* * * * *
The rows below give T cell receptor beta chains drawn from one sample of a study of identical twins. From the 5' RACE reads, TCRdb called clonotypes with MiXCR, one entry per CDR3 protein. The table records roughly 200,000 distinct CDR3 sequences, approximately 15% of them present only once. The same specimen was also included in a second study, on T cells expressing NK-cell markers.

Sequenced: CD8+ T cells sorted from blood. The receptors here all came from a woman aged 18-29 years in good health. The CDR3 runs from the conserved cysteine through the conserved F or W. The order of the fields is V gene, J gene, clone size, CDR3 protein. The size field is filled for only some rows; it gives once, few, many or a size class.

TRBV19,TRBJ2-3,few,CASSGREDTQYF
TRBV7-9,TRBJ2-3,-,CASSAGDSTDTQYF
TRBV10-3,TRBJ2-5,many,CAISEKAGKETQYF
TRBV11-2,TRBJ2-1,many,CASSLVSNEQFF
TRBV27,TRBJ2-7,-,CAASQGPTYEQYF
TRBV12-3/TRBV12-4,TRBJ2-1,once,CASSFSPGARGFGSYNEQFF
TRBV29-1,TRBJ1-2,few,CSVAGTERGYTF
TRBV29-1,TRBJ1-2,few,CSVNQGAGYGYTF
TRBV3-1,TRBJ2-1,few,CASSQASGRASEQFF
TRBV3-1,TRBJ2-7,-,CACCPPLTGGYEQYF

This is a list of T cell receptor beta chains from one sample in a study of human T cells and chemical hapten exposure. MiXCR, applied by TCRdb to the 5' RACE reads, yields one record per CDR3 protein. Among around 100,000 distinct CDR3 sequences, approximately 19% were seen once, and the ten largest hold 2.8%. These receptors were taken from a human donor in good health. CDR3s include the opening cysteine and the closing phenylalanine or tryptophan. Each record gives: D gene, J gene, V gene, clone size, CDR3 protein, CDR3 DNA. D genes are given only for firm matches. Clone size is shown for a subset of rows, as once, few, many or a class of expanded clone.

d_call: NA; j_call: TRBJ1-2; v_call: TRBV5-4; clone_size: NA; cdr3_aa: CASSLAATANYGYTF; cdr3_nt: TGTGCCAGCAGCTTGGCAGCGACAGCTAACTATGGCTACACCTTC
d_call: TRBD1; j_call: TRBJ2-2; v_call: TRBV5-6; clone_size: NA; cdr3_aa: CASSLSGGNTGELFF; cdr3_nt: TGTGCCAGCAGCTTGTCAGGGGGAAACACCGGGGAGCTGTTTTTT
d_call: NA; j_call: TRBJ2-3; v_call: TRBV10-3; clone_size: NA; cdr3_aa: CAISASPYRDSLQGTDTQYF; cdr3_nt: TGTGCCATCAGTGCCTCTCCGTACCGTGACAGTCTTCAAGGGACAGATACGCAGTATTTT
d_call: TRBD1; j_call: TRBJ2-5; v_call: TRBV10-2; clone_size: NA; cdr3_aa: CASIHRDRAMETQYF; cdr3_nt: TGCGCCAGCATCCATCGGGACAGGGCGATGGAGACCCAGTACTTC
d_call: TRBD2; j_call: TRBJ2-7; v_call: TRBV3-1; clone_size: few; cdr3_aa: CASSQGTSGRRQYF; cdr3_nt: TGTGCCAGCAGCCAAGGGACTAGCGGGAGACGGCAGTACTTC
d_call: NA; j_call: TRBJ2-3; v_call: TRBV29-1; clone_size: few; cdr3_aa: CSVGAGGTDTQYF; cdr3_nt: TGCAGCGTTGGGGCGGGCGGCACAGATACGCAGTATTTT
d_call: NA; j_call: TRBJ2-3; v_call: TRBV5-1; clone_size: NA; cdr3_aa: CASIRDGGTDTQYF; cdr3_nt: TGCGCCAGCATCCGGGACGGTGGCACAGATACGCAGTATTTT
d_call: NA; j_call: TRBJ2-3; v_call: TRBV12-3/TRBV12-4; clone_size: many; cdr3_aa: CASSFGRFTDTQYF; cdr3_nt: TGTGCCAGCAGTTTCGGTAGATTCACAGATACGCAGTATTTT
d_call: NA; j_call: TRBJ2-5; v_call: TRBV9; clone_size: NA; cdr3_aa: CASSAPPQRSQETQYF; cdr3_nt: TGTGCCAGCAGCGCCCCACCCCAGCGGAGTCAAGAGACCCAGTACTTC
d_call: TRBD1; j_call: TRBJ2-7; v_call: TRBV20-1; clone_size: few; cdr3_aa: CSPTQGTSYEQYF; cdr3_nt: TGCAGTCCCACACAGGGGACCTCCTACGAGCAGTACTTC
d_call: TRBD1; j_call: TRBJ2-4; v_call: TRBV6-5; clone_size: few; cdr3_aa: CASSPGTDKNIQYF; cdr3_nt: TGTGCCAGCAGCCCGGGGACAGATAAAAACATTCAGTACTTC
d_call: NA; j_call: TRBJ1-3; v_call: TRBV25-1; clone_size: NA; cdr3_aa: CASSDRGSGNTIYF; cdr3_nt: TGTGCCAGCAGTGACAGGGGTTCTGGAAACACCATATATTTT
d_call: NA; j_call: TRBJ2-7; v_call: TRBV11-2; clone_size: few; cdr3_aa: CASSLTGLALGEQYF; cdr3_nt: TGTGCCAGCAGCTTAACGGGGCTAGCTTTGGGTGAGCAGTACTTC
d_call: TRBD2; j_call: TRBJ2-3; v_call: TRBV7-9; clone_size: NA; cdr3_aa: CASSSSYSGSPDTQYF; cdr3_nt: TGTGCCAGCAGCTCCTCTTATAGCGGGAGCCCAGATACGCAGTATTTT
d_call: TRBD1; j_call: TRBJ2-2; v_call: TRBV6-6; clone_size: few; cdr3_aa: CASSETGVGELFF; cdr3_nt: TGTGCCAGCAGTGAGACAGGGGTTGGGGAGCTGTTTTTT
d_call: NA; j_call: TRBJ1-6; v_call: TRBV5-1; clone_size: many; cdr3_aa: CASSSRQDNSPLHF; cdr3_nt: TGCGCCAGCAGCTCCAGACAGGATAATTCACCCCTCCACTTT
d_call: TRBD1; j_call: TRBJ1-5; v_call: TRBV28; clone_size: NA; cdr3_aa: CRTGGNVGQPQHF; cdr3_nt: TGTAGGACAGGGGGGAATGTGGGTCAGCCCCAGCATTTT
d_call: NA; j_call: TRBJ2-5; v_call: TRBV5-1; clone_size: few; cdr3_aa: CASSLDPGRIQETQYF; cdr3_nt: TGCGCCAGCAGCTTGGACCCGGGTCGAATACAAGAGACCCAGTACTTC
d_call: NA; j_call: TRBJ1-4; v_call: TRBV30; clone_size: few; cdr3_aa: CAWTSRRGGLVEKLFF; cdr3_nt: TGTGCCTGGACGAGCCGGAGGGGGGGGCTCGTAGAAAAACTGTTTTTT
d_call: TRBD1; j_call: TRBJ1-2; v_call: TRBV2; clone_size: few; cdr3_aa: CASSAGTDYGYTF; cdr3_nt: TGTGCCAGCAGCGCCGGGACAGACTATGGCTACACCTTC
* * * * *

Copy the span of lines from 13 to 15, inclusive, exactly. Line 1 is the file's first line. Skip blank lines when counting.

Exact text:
This is a list of T cell receptor beta chains from one sample in a study of human T cells and chemical hapten exposure. MiXCR, applied by TCRdb to the 5' RACE reads, yields one record per CDR3 protein. Among around 100,000 distinct CDR3 sequences, approximately 19% were seen once, and the ten largest hold 2.8%. These receptors were taken from a human donor in good health. CDR3s include the opening cysteine and the closing phenylalanine or tryptophan. Each record gives: D gene, J gene, V gene, clone size, CDR3 protein, CDR3 DNA. D genes are given only for firm matches. Clone size is shown for a subset of rows, as once, few, many or a class of expanded clone.

d_call: NA; j_call: TRBJ1-2; v_call: TRBV5-4; clone_size: NA; cdr3_aa: CASSLAATANYGYTF; cdr3_nt: TGTGCCAGCAGCTTGGCAGCGACAGCTAACTATGGCTACACCTTC
d_call: TRBD1; j_call: TRBJ2-2; v_call: TRBV5-6; clone_size: NA; cdr3_aa: CASSLSGGNTGELFF; cdr3_nt: TGTGCCAGCAGCTTGTCAGGGGGAAACACCGGGGAGCTGTTTTTT